Our Simple Gifts: Civil War Christmas Tales by Owen Parry.  And for kids, The Trees of the Dancing Goats by Patricia Polacco (A Christmas-Hanukkah story.) & The Tree of Cranes by Allan Say
- Julia

The Catcher in the Rye

I love rereading The Catcher in the Rye this time of year, so I can join Holden Caulfield as he wanders around Manhattan during Christmastime.  With Holden, I enjoy the beautiful and snowy New York landmarks: Rockefeller Center, Central Park, and Grand Central Station.  Together we contemplate the pain and beauty of being human, along with the eternal question of where those ducks go in the wintertime.
- Jen

Monday, December 10, 2012

Worst Reviews of Classic Books

There are some literary classics that are near unimpeachable. We’re thinking Of Mice and Men, and The Great Gatsby: the best of the best. Except that they’re decidedly not unimpeachable — or at least they weren't when they first hit bookshelves. These books and many others that are now considered masterpieces got their fair share of scathing reviews when they first came out, and in reputable publications no less. Sure, hindsight is 20/20, but we can’t help having this to say to these brutal reviewers: ha, ha.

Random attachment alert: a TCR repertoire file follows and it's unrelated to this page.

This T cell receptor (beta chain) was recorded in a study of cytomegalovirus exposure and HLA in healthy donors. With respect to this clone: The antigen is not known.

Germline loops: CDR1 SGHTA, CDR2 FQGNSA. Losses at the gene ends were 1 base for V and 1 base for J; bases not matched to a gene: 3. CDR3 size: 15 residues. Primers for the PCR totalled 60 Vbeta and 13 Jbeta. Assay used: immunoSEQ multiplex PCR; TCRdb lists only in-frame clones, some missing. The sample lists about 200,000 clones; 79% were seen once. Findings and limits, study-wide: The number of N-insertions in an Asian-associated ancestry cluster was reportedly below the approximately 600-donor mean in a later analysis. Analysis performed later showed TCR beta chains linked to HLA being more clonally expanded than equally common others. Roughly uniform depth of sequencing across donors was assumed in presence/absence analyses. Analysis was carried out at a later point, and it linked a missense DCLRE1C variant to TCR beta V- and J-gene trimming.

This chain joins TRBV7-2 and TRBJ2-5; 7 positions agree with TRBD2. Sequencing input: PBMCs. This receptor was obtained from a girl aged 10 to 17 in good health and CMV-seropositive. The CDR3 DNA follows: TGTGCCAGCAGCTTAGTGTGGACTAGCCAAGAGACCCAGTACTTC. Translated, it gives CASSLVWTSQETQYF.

Product Details

"The final blow-up of what was once a remarkable, if minor, talent." 
-The New Yorker, 1936, on Absalom, Absalom! by William Faulkner

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"Whitman is as unacquainted with art as a hog is with mathematics."
-The London Critic, 1855, on Leaves of Grass by Walt Whitman

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Here all the faults of Jane Eyre (by Charlotte Brontë) are magnified a thousand fold, and the only consolation which we have in reflecting upon it is that it will never be generally read."